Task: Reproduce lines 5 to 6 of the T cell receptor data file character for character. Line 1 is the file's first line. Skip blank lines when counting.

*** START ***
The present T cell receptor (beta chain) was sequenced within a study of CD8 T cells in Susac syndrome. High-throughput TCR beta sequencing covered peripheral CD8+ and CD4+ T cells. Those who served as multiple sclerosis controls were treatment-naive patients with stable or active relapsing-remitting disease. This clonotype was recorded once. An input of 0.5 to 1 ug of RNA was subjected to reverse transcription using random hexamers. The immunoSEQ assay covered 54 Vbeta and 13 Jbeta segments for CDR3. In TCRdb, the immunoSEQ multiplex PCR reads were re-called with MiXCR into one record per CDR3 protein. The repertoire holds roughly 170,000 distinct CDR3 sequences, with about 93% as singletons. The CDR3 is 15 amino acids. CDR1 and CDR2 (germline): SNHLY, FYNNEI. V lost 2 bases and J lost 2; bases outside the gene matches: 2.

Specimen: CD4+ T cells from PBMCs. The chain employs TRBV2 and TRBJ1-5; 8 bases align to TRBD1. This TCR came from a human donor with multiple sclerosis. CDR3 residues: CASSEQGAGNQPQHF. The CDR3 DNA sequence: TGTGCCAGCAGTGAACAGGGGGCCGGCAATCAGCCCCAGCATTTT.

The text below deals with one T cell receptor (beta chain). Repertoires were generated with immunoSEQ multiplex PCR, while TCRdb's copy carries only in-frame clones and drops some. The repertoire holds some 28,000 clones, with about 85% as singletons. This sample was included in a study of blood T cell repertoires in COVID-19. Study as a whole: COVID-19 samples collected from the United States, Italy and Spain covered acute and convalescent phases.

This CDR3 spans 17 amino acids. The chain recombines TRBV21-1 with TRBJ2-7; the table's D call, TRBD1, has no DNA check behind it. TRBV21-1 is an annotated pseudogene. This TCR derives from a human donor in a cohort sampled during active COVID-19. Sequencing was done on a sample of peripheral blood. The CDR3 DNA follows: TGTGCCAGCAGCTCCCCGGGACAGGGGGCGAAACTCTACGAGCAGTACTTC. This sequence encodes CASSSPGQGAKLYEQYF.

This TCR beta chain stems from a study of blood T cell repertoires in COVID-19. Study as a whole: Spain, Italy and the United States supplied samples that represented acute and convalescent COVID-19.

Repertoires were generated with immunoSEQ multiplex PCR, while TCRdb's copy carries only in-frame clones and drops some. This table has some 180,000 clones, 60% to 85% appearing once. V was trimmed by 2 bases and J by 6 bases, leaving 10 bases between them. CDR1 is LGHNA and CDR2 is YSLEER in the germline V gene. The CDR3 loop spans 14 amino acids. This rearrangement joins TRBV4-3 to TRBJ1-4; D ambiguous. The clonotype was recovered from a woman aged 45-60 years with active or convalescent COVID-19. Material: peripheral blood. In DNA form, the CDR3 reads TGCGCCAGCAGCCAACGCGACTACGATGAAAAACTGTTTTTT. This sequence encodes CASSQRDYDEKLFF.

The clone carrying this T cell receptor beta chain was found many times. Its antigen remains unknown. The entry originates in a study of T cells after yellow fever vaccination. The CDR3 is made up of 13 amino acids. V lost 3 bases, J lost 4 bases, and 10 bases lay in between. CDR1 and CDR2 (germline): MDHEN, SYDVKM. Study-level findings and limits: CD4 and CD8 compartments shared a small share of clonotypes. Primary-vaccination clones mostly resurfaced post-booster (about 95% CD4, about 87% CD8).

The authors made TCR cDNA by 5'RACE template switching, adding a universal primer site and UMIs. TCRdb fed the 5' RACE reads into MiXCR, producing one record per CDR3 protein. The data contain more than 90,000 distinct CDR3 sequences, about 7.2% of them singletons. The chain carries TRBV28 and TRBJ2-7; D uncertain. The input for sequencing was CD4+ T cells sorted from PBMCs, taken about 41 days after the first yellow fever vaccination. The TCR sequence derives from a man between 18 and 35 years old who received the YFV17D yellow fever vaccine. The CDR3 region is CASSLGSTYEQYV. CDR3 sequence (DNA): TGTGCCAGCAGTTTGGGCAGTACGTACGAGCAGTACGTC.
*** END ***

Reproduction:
This TCR beta chain stems from a study of blood T cell repertoires in COVID-19. Study as a whole: Spain, Italy and the United States supplied samples that represented acute and convalescent COVID-19.

Repertoires were generated with immunoSEQ multiplex PCR, while TCRdb's copy carries only in-frame clones and drops some. This table has some 180,000 clones, 60% to 85% appearing once. V was trimmed by 2 bases and J by 6 bases, leaving 10 bases between them. CDR1 is LGHNA and CDR2 is YSLEER in the germline V gene. The CDR3 loop spans 14 amino acids. This rearrangement joins TRBV4-3 to TRBJ1-4; D ambiguous. The clonotype was recovered from a woman aged 45-60 years with active or convalescent COVID-19. Material: peripheral blood. In DNA form, the CDR3 reads TGCGCCAGCAGCCAACGCGACTACGATGAAAAACTGTTTTTT. This sequence encodes CASSQRDYDEKLFF.